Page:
Last Block 4 Falcon Rocket Launches New Cargo to ISS

The 15th International Space Station resupply mission SpaceX has conducted for NASA departed without a hitch on Friday morning.
Falcon 9 CRS-15 departs for ISS 4 photos
Photo: NASA
NASA CRS-15 missionNASA CRS-15 missionNASA CRS-15 mission
The mission, officially called CRS-15, marks yet another flight for the repeatedly flown Falcon 9 booster that in April carried the Transiting Exoplanet Survey Satellite into orbit. This time, it carried another Dragon capsule filled with supplies for the crew and new experiments for the scientists.

Among these experiments is an Earth science instrument called the ECOsystem Spaceborne Thermal Radiometer Experiment on Space Station (ECOSTRESS), meant to measure how plants respond to changes in water availability in space.

The Dragon capsule which carried them all will spend a month in orbit. When it returns to Earth in August, it will be carrying 3,800 pounds of research, hardware and crew supplies.

Most importantly, Friday’s launch marked the last flight for the current generation boosters. Known as Block 4 boosters, this generation will soon be replaced with the Block 5.

The first incarnation of the new Falcon 9 Block 5 already flew in May carrying the Bangabandhu, Bangladesh’s first communications satellite.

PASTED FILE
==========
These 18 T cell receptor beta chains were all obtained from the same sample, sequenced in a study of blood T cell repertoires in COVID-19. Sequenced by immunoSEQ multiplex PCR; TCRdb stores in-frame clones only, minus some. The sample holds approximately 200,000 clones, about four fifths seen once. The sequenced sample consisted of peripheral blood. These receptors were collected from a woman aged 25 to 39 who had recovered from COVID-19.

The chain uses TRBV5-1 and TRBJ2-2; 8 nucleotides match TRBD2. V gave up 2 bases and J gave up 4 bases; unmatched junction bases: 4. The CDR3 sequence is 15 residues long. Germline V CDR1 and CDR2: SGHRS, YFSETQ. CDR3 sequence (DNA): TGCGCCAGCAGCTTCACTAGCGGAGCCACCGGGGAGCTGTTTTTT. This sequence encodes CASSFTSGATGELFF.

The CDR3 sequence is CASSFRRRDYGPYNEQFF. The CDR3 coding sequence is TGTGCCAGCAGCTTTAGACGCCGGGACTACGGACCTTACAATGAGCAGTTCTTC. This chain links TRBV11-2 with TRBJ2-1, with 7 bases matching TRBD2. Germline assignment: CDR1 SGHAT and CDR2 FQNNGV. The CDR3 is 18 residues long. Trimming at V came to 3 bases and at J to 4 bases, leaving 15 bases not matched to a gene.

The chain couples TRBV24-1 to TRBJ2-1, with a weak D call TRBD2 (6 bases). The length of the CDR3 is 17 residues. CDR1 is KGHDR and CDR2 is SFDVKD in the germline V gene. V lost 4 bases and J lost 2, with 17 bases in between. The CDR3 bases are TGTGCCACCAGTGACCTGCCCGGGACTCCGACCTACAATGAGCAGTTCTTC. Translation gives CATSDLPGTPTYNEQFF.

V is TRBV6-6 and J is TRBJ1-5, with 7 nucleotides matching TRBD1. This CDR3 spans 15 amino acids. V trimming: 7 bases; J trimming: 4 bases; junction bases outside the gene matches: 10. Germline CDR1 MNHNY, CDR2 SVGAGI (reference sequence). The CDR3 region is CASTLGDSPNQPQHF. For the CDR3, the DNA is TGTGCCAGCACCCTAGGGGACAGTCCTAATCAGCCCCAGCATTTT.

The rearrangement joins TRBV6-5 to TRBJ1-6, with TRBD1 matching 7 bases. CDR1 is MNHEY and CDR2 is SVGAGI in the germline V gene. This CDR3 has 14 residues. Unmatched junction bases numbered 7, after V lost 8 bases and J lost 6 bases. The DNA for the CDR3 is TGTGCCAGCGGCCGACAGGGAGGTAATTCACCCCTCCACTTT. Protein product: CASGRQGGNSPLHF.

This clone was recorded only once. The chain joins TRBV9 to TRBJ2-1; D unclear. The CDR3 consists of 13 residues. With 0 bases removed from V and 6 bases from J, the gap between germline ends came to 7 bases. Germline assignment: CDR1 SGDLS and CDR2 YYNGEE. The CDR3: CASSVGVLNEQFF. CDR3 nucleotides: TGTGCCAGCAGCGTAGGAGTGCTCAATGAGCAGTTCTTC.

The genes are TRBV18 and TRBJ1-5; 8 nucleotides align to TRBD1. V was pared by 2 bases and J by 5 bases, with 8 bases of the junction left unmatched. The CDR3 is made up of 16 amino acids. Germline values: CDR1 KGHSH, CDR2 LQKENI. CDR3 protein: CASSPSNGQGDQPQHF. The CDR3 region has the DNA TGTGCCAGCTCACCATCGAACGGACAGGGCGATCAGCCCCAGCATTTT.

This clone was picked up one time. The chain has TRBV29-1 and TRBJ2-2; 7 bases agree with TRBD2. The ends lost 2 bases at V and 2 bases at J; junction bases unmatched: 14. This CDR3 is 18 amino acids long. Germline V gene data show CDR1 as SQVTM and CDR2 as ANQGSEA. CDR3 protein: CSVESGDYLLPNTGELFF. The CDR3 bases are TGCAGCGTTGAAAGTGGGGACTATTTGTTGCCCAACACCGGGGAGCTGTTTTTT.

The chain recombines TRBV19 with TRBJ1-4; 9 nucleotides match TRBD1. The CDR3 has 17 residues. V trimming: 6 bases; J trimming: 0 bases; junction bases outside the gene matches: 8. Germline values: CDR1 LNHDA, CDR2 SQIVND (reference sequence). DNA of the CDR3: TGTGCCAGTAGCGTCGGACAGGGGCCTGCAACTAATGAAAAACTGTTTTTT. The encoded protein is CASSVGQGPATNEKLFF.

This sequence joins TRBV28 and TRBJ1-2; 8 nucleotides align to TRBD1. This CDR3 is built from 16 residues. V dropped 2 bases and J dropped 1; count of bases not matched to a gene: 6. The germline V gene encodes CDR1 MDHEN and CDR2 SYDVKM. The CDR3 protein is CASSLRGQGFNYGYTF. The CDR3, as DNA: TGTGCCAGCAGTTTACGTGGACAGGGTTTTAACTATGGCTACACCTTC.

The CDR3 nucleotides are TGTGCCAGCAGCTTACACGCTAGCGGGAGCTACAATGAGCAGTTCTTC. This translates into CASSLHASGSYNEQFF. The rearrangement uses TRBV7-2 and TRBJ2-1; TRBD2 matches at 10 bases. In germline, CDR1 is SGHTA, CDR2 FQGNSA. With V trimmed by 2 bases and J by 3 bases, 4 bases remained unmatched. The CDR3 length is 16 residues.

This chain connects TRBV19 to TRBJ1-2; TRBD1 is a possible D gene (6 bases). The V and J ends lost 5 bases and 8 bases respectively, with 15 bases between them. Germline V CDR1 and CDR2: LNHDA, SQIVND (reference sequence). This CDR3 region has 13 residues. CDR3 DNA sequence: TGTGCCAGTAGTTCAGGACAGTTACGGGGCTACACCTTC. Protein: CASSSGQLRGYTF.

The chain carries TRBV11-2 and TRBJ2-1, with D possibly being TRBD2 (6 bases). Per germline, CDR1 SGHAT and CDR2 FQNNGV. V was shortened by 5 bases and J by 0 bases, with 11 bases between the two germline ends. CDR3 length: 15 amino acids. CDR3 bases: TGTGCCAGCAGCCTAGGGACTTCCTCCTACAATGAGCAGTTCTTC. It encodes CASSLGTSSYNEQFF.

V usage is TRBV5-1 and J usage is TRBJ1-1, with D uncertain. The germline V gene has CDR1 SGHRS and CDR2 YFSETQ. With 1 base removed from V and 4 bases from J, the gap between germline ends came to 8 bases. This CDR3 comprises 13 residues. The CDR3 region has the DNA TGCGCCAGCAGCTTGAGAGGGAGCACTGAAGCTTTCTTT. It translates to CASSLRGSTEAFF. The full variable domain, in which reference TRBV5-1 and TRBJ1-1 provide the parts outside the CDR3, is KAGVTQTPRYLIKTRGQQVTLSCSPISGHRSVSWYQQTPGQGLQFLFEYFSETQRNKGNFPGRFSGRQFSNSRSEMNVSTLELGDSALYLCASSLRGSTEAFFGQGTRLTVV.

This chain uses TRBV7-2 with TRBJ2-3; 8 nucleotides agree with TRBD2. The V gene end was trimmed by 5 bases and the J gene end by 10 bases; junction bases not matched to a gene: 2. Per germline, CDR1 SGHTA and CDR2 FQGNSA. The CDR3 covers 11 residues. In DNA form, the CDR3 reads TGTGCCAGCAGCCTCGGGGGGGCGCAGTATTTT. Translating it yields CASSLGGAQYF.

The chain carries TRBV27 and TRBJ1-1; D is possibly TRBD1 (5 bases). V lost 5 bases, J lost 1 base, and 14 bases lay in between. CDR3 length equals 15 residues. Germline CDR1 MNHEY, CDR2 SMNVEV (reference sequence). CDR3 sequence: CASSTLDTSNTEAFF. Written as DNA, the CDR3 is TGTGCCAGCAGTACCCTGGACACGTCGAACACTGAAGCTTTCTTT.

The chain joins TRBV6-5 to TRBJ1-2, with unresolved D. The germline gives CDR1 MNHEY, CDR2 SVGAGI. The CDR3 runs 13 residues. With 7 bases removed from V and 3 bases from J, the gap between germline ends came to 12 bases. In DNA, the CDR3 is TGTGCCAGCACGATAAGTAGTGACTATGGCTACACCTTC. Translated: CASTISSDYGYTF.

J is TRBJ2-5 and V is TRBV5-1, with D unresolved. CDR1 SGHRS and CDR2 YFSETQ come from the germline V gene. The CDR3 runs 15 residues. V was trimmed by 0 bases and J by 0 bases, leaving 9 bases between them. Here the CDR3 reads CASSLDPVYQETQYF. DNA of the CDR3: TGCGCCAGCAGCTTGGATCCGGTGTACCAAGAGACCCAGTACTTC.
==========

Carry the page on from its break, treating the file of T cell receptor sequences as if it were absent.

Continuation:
It is part of the Full Thrust variant of the Falcon 9, a family of rockets which feature improved landing legs and grid fins, several structural improvements and weighs less than its predecessors. It is also the final version of the Falcon 9 booster.

The new rocket also has a redesigned helium pressurant tanks. Such a tank was the cause of a Falcon 9 rocket explosion at Cape Canaveral 2016.

The first Block 5 static fire tests took place this February. According to the specs, it should be able to be reused ten times without having to undergo serious repairs.

With it, SpaceX plans to usher a new era for space exploration and rocket launches. The goal is to make the boosters capable of making two successful launches in a single day, significantly increasing the number of missions that can be done for various entities.
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About the author: Daniel Patrascu
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Daniel loves writing (or so he claims), and he uses this skill to offer readers a "behind the scenes" look at the automotive industry. He also enjoys talking about space exploration and robots, because in his view the only way forward for humanity is away from this planet, in metal bodies.
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